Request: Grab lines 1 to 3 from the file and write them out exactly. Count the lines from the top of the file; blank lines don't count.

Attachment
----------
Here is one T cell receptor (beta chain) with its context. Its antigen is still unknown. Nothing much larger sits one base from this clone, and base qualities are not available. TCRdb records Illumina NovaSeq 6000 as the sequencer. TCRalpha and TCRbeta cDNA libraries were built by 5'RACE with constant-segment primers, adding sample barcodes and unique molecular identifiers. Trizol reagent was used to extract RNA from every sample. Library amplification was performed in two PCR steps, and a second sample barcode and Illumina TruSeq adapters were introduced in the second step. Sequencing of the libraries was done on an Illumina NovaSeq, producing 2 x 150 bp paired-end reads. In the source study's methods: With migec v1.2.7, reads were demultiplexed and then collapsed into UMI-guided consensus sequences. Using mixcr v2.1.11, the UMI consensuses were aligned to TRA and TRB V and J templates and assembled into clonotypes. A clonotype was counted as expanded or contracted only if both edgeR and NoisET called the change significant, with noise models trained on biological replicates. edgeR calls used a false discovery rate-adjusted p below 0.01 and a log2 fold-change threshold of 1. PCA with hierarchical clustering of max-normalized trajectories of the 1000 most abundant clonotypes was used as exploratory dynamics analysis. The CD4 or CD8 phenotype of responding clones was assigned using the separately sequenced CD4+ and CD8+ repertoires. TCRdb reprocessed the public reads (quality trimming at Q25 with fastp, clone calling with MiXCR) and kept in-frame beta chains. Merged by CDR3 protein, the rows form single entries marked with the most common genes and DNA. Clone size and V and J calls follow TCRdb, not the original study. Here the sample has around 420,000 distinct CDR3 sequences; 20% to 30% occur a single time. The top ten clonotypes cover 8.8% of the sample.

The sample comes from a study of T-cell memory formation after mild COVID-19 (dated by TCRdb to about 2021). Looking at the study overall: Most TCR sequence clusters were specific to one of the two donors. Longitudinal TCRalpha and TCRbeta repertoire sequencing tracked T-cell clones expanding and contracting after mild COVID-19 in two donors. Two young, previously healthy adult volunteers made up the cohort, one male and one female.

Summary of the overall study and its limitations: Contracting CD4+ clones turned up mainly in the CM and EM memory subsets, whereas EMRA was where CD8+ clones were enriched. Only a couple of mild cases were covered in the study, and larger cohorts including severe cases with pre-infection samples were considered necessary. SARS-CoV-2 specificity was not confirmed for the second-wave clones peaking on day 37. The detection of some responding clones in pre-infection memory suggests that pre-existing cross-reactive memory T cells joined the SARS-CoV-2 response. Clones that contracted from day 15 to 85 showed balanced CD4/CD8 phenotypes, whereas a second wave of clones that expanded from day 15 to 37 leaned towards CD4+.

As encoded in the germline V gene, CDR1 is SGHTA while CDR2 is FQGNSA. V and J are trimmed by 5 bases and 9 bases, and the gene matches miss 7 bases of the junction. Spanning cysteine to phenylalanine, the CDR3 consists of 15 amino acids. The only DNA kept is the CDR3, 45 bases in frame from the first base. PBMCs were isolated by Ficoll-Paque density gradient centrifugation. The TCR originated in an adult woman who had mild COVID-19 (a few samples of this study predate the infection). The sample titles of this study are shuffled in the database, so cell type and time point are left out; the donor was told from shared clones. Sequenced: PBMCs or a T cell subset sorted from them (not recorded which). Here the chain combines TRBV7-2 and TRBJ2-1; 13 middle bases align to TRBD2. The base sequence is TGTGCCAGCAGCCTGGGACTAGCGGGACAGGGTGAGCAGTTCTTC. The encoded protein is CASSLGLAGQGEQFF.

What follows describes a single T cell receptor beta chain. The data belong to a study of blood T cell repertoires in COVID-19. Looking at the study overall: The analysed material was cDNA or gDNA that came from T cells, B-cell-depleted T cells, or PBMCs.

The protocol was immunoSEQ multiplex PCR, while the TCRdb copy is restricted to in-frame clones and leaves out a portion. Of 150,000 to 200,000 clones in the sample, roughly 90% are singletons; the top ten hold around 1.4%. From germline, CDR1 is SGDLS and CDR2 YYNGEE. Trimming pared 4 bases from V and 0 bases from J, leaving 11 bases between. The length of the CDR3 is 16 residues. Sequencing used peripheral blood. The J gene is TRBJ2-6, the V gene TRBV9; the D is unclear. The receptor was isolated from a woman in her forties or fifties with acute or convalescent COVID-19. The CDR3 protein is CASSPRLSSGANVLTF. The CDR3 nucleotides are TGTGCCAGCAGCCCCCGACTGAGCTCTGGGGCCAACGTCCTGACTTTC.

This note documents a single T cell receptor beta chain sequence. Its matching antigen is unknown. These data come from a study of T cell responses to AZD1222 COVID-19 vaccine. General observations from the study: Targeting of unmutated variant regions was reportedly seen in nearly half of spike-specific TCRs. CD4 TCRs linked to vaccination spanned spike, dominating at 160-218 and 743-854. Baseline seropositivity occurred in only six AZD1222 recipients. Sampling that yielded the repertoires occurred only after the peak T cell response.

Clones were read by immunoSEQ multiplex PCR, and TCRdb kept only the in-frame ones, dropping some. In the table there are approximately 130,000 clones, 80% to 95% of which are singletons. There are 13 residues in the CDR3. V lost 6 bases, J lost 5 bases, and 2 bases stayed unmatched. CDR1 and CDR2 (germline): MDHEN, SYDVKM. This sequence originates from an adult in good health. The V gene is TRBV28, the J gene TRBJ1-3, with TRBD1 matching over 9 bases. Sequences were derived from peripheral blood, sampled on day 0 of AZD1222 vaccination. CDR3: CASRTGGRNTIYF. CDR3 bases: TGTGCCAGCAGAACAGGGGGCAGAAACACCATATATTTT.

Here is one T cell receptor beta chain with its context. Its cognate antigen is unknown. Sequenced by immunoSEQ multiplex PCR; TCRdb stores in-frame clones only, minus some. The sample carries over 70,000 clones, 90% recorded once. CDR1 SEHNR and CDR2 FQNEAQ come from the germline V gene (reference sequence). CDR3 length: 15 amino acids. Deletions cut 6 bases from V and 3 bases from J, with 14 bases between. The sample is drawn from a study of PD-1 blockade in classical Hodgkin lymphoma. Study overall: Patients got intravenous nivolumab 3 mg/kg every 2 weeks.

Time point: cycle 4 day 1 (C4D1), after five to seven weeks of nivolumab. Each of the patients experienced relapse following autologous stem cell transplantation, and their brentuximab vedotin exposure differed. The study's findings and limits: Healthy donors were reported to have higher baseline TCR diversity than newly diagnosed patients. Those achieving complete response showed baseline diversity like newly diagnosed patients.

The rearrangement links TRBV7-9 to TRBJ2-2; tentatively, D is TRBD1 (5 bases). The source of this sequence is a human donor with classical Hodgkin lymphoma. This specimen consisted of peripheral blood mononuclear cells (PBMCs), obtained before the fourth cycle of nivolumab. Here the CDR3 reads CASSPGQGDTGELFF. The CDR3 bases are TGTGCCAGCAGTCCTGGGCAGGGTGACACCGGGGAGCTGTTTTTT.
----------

Here is one T cell receptor (beta chain) with its context. Its antigen is still unknown. Nothing much larger sits one base from this clone, and base qualities are not available. TCRdb records Illumina NovaSeq 6000 as the sequencer. TCRalpha and TCRbeta cDNA libraries were built by 5'RACE with constant-segment primers, adding sample barcodes and unique molecular identifiers. Trizol reagent was used to extract RNA from every sample. Library amplification was performed in two PCR steps, and a second sample barcode and Illumina TruSeq adapters were introduced in the second step. Sequencing of the libraries was done on an Illumina NovaSeq, producing 2 x 150 bp paired-end reads. In the source study's methods: With migec v1.2.7, reads were demultiplexed and then collapsed into UMI-guided consensus sequences. Using mixcr v2.1.11, the UMI consensuses were aligned to TRA and TRB V and J templates and assembled into clonotypes. A clonotype was counted as expanded or contracted only if both edgeR and NoisET called the change significant, with noise models trained on biological replicates. edgeR calls used a false discovery rate-adjusted p below 0.01 and a log2 fold-change threshold of 1. PCA with hierarchical clustering of max-normalized trajectories of the 1000 most abundant clonotypes was used as exploratory dynamics analysis. The CD4 or CD8 phenotype of responding clones was assigned using the separately sequenced CD4+ and CD8+ repertoires. TCRdb reprocessed the public reads (quality trimming at Q25 with fastp, clone calling with MiXCR) and kept in-frame beta chains. Merged by CDR3 protein, the rows form single entries marked with the most common genes and DNA. Clone size and V and J calls follow TCRdb, not the original study. Here the sample has around 420,000 distinct CDR3 sequences; 20% to 30% occur a single time. The top ten clonotypes cover 8.8% of the sample.

The sample comes from a study of T-cell memory formation after mild COVID-19 (dated by TCRdb to about 2021). Looking at the study overall: Most TCR sequence clusters were specific to one of the two donors. Longitudinal TCRalpha and TCRbeta repertoire sequencing tracked T-cell clones expanding and contracting after mild COVID-19 in two donors. Two young, previously healthy adult volunteers made up the cohort, one male and one female.

Summary of the overall study and its limitations: Contracting CD4+ clones turned up mainly in the CM and EM memory subsets, whereas EMRA was where CD8+ clones were enriched. Only a couple of mild cases were covered in the study, and larger cohorts including severe cases with pre-infection samples were considered necessary. SARS-CoV-2 specificity was not confirmed for the second-wave clones peaking on day 37. The detection of some responding clones in pre-infection memory suggests that pre-existing cross-reactive memory T cells joined the SARS-CoV-2 response. Clones that contracted from day 15 to 85 showed balanced CD4/CD8 phenotypes, whereas a second wave of clones that expanded from day 15 to 37 leaned towards CD4+.